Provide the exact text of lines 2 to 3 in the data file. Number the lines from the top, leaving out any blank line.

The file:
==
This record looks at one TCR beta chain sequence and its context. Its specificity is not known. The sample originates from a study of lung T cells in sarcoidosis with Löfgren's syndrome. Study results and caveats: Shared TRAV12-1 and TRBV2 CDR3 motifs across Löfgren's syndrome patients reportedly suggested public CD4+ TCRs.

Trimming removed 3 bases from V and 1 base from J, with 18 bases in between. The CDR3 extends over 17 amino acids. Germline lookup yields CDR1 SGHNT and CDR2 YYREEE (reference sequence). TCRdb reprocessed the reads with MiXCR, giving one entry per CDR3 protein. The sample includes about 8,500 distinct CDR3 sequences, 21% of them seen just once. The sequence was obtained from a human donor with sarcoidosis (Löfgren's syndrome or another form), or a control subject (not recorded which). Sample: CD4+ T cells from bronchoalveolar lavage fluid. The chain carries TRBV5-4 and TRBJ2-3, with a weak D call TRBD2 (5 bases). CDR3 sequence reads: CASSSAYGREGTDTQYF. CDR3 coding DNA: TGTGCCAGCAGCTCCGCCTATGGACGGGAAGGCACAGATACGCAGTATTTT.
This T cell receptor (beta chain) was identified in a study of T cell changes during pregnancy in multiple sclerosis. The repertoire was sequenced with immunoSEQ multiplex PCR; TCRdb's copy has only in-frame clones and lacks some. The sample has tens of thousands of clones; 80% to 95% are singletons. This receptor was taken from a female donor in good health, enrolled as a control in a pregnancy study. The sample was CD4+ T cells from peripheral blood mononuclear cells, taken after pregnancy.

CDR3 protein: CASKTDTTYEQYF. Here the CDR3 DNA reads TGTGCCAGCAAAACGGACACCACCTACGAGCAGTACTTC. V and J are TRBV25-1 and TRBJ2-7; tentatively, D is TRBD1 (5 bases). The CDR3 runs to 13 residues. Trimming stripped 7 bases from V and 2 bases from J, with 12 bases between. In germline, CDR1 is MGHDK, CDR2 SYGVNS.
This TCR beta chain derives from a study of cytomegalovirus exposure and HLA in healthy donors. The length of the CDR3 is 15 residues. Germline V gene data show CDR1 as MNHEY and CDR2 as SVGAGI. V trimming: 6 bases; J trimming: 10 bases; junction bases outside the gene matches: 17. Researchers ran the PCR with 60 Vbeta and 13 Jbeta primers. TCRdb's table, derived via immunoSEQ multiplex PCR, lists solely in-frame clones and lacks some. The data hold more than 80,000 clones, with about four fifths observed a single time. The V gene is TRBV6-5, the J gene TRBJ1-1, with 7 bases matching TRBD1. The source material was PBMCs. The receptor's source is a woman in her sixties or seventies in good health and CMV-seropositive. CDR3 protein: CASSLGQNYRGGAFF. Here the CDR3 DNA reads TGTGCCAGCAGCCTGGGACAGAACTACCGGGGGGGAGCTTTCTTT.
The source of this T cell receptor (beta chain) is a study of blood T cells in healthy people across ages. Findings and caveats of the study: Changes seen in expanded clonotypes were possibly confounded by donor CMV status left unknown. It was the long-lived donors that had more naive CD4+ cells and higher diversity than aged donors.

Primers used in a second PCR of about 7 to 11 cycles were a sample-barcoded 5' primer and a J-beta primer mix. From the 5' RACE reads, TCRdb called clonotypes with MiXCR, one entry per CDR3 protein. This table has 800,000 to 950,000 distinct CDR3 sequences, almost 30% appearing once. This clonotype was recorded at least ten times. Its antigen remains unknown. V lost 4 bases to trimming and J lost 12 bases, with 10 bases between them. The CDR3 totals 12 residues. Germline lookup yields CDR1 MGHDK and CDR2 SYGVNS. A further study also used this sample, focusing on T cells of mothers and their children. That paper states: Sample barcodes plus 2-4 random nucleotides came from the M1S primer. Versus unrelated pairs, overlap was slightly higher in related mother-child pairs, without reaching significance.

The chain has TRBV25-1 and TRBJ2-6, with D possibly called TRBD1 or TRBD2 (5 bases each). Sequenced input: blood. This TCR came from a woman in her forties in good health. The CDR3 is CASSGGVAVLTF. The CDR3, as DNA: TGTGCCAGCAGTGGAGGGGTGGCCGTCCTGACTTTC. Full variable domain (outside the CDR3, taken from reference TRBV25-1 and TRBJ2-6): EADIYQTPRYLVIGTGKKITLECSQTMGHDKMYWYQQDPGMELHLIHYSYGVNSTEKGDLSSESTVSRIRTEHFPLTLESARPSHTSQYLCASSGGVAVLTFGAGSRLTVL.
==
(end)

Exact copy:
Trimming removed 3 bases from V and 1 base from J, with 18 bases in between. The CDR3 extends over 17 amino acids. Germline lookup yields CDR1 SGHNT and CDR2 YYREEE (reference sequence). TCRdb reprocessed the reads with MiXCR, giving one entry per CDR3 protein. The sample includes about 8,500 distinct CDR3 sequences, 21% of them seen just once. The sequence was obtained from a human donor with sarcoidosis (Löfgren's syndrome or another form), or a control subject (not recorded which). Sample: CD4+ T cells from bronchoalveolar lavage fluid. The chain carries TRBV5-4 and TRBJ2-3, with a weak D call TRBD2 (5 bases). CDR3 sequence reads: CASSSAYGREGTDTQYF. CDR3 coding DNA: TGTGCCAGCAGCTCCGCCTATGGACGGGAAGGCACAGATACGCAGTATTTT.
This T cell receptor (beta chain) was identified in a study of T cell changes during pregnancy in multiple sclerosis. The repertoire was sequenced with immunoSEQ multiplex PCR; TCRdb's copy has only in-frame clones and lacks some. The sample has tens of thousands of clones; 80% to 95% are singletons. This receptor was taken from a female donor in good health, enrolled as a control in a pregnancy study. The sample was CD4+ T cells from peripheral blood mononuclear cells, taken after pregnancy.